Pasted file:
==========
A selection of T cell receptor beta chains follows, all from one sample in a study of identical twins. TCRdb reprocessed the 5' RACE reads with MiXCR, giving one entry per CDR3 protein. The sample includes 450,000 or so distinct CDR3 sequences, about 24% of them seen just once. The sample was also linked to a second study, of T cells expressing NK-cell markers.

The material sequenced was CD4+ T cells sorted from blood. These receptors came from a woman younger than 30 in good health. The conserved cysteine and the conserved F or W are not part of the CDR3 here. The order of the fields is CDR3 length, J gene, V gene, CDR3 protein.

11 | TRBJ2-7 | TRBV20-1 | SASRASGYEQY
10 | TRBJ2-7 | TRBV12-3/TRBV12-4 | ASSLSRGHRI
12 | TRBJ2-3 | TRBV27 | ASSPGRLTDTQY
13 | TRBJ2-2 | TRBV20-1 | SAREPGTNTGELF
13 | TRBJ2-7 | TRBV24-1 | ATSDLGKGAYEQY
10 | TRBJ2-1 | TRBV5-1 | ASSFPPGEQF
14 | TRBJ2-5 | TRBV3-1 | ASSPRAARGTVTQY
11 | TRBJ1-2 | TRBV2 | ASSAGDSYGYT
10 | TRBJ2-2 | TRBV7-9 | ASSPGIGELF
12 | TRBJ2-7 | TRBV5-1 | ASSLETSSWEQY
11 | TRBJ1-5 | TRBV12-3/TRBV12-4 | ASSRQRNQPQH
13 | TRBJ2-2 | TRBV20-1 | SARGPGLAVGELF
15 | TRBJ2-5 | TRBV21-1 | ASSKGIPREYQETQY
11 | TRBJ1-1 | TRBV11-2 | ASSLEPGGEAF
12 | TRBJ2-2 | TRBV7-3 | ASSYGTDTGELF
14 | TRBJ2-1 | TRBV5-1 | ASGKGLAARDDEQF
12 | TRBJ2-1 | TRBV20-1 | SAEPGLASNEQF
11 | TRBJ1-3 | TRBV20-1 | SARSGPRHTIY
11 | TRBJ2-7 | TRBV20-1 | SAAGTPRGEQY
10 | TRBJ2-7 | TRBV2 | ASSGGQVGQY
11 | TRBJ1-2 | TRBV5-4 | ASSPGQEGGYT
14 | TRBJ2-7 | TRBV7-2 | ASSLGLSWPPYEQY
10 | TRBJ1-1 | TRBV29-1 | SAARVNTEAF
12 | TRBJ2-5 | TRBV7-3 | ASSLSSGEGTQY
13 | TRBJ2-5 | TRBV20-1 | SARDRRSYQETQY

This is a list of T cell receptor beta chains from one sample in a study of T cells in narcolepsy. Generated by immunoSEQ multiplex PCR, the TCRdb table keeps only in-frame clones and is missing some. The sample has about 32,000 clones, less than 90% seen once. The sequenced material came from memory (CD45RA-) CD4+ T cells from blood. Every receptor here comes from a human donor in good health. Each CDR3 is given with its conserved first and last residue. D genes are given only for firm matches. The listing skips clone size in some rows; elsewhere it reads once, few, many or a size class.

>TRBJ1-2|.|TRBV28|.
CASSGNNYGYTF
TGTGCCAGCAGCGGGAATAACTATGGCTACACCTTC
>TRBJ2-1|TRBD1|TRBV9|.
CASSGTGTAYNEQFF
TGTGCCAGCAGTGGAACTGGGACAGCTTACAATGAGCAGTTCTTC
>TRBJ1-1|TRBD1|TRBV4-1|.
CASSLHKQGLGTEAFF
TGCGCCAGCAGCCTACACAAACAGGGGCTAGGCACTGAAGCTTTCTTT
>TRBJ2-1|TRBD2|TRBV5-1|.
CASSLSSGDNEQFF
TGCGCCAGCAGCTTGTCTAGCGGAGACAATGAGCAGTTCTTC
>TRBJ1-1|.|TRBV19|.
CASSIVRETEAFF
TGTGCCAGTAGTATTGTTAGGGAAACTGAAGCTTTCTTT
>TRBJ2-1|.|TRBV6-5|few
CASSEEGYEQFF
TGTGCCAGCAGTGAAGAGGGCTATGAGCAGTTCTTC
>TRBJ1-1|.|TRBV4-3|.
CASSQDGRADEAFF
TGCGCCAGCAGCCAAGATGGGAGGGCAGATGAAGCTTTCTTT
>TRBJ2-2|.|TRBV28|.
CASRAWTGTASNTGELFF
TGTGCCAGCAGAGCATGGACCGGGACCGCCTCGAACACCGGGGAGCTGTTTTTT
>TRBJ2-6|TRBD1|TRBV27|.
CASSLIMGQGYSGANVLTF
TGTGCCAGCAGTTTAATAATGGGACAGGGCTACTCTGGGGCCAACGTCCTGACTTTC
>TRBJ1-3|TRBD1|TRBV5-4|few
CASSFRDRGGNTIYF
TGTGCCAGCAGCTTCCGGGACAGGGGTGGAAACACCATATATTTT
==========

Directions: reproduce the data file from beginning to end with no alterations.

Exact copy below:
A selection of T cell receptor beta chains follows, all from one sample in a study of identical twins. TCRdb reprocessed the 5' RACE reads with MiXCR, giving one entry per CDR3 protein. The sample includes 450,000 or so distinct CDR3 sequences, about 24% of them seen just once. The sample was also linked to a second study, of T cells expressing NK-cell markers.

The material sequenced was CD4+ T cells sorted from blood. These receptors came from a woman younger than 30 in good health. The conserved cysteine and the conserved F or W are not part of the CDR3 here. The order of the fields is CDR3 length, J gene, V gene, CDR3 protein.

11 | TRBJ2-7 | TRBV20-1 | SASRASGYEQY
10 | TRBJ2-7 | TRBV12-3/TRBV12-4 | ASSLSRGHRI
12 | TRBJ2-3 | TRBV27 | ASSPGRLTDTQY
13 | TRBJ2-2 | TRBV20-1 | SAREPGTNTGELF
13 | TRBJ2-7 | TRBV24-1 | ATSDLGKGAYEQY
10 | TRBJ2-1 | TRBV5-1 | ASSFPPGEQF
14 | TRBJ2-5 | TRBV3-1 | ASSPRAARGTVTQY
11 | TRBJ1-2 | TRBV2 | ASSAGDSYGYT
10 | TRBJ2-2 | TRBV7-9 | ASSPGIGELF
12 | TRBJ2-7 | TRBV5-1 | ASSLETSSWEQY
11 | TRBJ1-5 | TRBV12-3/TRBV12-4 | ASSRQRNQPQH
13 | TRBJ2-2 | TRBV20-1 | SARGPGLAVGELF
15 | TRBJ2-5 | TRBV21-1 | ASSKGIPREYQETQY
11 | TRBJ1-1 | TRBV11-2 | ASSLEPGGEAF
12 | TRBJ2-2 | TRBV7-3 | ASSYGTDTGELF
14 | TRBJ2-1 | TRBV5-1 | ASGKGLAARDDEQF
12 | TRBJ2-1 | TRBV20-1 | SAEPGLASNEQF
11 | TRBJ1-3 | TRBV20-1 | SARSGPRHTIY
11 | TRBJ2-7 | TRBV20-1 | SAAGTPRGEQY
10 | TRBJ2-7 | TRBV2 | ASSGGQVGQY
11 | TRBJ1-2 | TRBV5-4 | ASSPGQEGGYT
14 | TRBJ2-7 | TRBV7-2 | ASSLGLSWPPYEQY
10 | TRBJ1-1 | TRBV29-1 | SAARVNTEAF
12 | TRBJ2-5 | TRBV7-3 | ASSLSSGEGTQY
13 | TRBJ2-5 | TRBV20-1 | SARDRRSYQETQY

This is a list of T cell receptor beta chains from one sample in a study of T cells in narcolepsy. Generated by immunoSEQ multiplex PCR, the TCRdb table keeps only in-frame clones and is missing some. The sample has about 32,000 clones, less than 90% seen once. The sequenced material came from memory (CD45RA-) CD4+ T cells from blood. Every receptor here comes from a human donor in good health. Each CDR3 is given with its conserved first and last residue. D genes are given only for firm matches. The listing skips clone size in some rows; elsewhere it reads once, few, many or a size class.

>TRBJ1-2|.|TRBV28|.
CASSGNNYGYTF
TGTGCCAGCAGCGGGAATAACTATGGCTACACCTTC
>TRBJ2-1|TRBD1|TRBV9|.
CASSGTGTAYNEQFF
TGTGCCAGCAGTGGAACTGGGACAGCTTACAATGAGCAGTTCTTC
>TRBJ1-1|TRBD1|TRBV4-1|.
CASSLHKQGLGTEAFF
TGCGCCAGCAGCCTACACAAACAGGGGCTAGGCACTGAAGCTTTCTTT
>TRBJ2-1|TRBD2|TRBV5-1|.
CASSLSSGDNEQFF
TGCGCCAGCAGCTTGTCTAGCGGAGACAATGAGCAGTTCTTC
>TRBJ1-1|.|TRBV19|.
CASSIVRETEAFF
TGTGCCAGTAGTATTGTTAGGGAAACTGAAGCTTTCTTT
>TRBJ2-1|.|TRBV6-5|few
CASSEEGYEQFF
TGTGCCAGCAGTGAAGAGGGCTATGAGCAGTTCTTC
>TRBJ1-1|.|TRBV4-3|.
CASSQDGRADEAFF
TGCGCCAGCAGCCAAGATGGGAGGGCAGATGAAGCTTTCTTT
>TRBJ2-2|.|TRBV28|.
CASRAWTGTASNTGELFF
TGTGCCAGCAGAGCATGGACCGGGACCGCCTCGAACACCGGGGAGCTGTTTTTT
>TRBJ2-6|TRBD1|TRBV27|.
CASSLIMGQGYSGANVLTF
TGTGCCAGCAGTTTAATAATGGGACAGGGCTACTCTGGGGCCAACGTCCTGACTTTC
>TRBJ1-3|TRBD1|TRBV5-4|few
CASSFRDRGGNTIYF
TGTGCCAGCAGCTTCCGGGACAGGGGTGGAAACACCATATATTTT